Bad business reviews: They’re every business owner’s worst nightmare. A customer hated your service, despised your product and wants you (and the world) to know it. What else could possibly go wrong?
Hold on — calm down. Everyone gets bad business reviews. You aren’t special. In fact, surveys show that 95 percent of people share bad experiences and 87 percent share good ones. Forty-five percent share negative reviews on social channels, versus 30 percent who share positive ones.
If you pay attention to the numbers, it makes sense — you’re much more likely to hear from your haters than your fans, but it’s not always a bad thing. Why?
The Silver Lining
Here’s a secret: Customers love bad reviews. A little bit of negativity is a good thing. It helps your business look authentic. Sparkling, 100 percent positive reviews look fishy to the cynical, realistic consumer.
Also, bad business reviews help the customer feel informed. They know not only the benefits but also the drawbacks of doing business with you. When they make the decision to buy from or visit your business anyway, they do so with an enhanced level of confidence. They know what to expect.
But you can turn bad reviews into a great opportunity to further increase future customers’ confidence level. How?
The Accurate Bad Review Is a Chance to Improve Business Operations
Do you think what the reviewer posted has a shade of truth? Could you improve an aspect of your business? If you’re going to truly find long-term success, you have to address problems that crop up along the way. Is there an employee who’s creating problems between you and your customers? Could you change your products to prevent a particular response from recurring?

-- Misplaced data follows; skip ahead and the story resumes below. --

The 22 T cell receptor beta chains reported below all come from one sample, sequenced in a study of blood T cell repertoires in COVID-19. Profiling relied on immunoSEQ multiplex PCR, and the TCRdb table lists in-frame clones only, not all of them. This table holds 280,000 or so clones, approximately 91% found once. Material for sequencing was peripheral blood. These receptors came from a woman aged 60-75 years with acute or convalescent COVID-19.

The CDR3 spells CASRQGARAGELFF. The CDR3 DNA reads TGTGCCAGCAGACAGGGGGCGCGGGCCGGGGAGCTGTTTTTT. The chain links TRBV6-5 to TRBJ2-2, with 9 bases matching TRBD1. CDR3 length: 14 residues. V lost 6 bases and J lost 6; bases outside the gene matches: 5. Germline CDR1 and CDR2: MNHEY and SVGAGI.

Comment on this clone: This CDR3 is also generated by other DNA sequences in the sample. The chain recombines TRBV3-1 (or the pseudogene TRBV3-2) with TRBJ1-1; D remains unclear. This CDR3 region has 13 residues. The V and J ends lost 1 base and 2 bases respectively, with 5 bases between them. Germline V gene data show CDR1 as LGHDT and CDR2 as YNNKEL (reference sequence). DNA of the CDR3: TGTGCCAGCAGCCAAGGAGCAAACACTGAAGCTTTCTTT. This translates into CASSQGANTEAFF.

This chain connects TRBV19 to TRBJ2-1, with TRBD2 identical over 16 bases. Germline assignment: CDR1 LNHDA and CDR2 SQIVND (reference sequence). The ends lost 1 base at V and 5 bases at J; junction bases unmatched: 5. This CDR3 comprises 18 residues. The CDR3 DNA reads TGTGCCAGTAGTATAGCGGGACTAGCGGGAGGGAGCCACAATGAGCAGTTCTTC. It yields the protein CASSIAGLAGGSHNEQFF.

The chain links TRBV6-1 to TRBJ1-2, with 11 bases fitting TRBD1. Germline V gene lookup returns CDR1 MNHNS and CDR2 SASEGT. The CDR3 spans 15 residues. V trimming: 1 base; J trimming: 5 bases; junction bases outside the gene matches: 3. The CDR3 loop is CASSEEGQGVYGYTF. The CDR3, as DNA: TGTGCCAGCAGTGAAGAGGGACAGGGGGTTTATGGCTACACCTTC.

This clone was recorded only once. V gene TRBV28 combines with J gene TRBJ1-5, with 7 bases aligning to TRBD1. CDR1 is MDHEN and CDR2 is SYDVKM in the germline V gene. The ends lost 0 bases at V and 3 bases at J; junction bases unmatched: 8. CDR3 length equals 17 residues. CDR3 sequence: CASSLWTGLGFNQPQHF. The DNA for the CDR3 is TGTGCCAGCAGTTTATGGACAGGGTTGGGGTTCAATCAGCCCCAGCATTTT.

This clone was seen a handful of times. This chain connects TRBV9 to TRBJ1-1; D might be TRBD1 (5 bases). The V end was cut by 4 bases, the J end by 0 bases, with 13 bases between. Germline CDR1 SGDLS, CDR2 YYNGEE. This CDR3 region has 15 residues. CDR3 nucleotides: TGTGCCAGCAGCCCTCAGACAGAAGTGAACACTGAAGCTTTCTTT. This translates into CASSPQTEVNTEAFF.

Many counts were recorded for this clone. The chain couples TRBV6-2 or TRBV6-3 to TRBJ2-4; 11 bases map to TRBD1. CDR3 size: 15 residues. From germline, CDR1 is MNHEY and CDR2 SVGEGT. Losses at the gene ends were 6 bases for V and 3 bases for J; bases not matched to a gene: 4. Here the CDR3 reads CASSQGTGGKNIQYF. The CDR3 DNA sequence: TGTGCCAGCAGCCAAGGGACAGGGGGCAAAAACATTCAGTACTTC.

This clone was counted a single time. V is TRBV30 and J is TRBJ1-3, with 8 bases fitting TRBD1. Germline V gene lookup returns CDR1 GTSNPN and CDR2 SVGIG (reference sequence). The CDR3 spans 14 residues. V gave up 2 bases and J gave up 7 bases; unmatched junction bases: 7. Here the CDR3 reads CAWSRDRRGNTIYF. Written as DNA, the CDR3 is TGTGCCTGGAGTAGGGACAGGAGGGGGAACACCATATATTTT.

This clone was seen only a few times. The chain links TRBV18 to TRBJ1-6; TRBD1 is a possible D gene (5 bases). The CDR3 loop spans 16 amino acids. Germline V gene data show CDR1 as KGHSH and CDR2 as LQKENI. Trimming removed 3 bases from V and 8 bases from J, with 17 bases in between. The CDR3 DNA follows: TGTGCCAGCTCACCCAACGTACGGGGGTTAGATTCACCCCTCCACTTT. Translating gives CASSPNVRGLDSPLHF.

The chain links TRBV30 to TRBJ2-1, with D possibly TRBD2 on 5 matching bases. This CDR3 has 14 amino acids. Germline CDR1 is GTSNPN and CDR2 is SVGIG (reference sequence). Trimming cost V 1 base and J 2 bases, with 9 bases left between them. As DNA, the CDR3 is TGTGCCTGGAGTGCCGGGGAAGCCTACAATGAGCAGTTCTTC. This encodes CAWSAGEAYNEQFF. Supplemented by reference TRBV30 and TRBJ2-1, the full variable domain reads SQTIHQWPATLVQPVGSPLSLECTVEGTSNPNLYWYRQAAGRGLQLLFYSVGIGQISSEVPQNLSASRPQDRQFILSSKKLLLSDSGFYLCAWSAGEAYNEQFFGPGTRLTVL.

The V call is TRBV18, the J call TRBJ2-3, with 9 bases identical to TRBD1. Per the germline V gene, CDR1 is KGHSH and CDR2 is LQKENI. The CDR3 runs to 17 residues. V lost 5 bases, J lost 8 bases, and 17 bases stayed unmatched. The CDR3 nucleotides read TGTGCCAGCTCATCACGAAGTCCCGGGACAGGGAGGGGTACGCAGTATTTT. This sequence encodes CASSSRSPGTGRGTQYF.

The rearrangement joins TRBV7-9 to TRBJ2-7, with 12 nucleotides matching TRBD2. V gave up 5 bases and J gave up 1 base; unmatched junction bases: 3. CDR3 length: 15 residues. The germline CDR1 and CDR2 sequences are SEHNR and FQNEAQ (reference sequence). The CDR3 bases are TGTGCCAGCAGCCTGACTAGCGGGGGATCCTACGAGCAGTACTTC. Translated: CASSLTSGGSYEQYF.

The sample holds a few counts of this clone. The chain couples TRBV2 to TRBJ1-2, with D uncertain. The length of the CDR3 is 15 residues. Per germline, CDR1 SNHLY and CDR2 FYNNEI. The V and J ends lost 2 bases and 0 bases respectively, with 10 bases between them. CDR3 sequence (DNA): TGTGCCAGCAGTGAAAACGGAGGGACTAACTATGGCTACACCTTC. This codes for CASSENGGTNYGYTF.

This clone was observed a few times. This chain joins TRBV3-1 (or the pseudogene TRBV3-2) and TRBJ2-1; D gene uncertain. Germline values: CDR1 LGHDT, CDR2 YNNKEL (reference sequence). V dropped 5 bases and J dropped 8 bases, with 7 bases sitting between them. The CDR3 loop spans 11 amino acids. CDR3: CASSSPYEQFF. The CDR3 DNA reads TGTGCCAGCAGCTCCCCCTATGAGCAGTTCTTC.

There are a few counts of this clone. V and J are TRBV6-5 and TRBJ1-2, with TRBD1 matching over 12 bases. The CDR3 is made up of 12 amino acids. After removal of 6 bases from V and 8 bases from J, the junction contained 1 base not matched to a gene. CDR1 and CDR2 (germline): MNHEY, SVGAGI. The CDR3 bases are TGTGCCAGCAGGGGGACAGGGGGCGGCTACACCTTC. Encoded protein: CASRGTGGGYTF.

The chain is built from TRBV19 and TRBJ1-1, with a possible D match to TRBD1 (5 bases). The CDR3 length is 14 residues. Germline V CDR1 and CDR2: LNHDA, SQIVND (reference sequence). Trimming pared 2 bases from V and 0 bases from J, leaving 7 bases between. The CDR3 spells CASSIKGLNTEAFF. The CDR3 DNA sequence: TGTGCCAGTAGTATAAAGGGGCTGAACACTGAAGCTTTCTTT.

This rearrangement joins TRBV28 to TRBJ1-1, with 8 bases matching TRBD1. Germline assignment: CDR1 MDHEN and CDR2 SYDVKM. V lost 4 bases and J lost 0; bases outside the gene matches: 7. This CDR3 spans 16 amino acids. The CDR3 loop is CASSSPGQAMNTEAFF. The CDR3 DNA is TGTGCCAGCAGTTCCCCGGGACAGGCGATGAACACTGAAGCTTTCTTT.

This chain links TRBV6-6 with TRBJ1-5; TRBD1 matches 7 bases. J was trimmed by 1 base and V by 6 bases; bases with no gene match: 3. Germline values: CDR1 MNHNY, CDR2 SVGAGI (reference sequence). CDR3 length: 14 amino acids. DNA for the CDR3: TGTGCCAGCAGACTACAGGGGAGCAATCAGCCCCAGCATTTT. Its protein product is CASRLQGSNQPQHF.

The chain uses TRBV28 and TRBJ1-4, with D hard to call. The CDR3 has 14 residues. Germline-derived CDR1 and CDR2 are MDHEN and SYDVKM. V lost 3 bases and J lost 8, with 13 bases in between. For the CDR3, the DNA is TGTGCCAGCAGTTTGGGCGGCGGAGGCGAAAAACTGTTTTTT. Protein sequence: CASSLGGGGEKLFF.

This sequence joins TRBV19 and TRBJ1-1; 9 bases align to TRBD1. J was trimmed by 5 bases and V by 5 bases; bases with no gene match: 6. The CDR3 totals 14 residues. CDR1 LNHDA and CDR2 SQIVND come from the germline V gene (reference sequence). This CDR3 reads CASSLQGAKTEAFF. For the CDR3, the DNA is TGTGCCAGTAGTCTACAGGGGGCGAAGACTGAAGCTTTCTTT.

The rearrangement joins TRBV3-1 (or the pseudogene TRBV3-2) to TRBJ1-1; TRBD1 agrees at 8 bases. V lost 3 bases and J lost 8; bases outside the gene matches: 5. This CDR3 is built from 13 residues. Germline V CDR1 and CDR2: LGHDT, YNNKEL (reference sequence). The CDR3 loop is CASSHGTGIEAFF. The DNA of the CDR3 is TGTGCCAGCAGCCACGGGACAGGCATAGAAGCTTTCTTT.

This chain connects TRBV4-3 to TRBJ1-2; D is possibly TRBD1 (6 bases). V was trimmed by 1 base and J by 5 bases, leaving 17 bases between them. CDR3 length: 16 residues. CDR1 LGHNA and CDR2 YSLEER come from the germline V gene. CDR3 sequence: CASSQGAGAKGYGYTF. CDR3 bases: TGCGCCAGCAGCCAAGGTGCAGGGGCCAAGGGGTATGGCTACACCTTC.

Take honest criticism to heart and use it as motivation to keep improving and make the experience better for the next customer.
The Inaccurate Bad Review Is a Chance to Showcase Outstanding Customer Service
Sometimes bad business reviews are just bad. They’re inaccurate, they’re bitter and they make you look bad. Denying the accusation only makes you look worse.
But there is something you can do about it. Every business has an irrational customer who will never be satisfied, but not all businesses respond correctly. Take the chance to do so.
Apologize profusely and honestly. Ask them what you can do to make it better. Offer a freebie or discount. Invite them to speak with you in person, offline.
Chances are, future customers will see your response, understand the irrationality of the reviewer’s original post and find it impressive that you’re handling their complaint with such professionalism. It will make you stand out.
The Reviewer May Become Your Biggest Supporter
Do you think there’s a chance to salvage the relationship between you and the reviewer? Maybe not, but you have to try, even if you don’t want to.
Do everything in your power to correct their perception of your business. Personally invite them to come back. Send them a free replacement. Go above and beyond to change their mind. That reviewer could become your greatest supporter, your ambassador to the rest of the world. How couldn’t they, when you make it your mission to make them happy?
Your Response (Or Lack of One) Matters
Sometimes staying silent is best, but only in rare cases, such as when the negative review looks like spam. But don’t ignore bad business reviews just because they make your blood pressure skyrocket.
It’s tough to stomach when someone is attacking the company you’ve poured your life into, especially if you feel like you aren’t in the wrong. But remember — you aren’t the only one reading those online reviews. Your future customers are too, and they see a lack of response as uncaring, or worse, an admission of guilt. Use your bad business reviews to your advantage: Respond with the future client in mind.
Better yet, use a system that allows you to head off bad reviews before they become a permanent part of your digital reputation. Use Accrue Reviews. When you’re able to address customer concerns right away, you are much more likely to resolve them and turn that naysayer into a believer.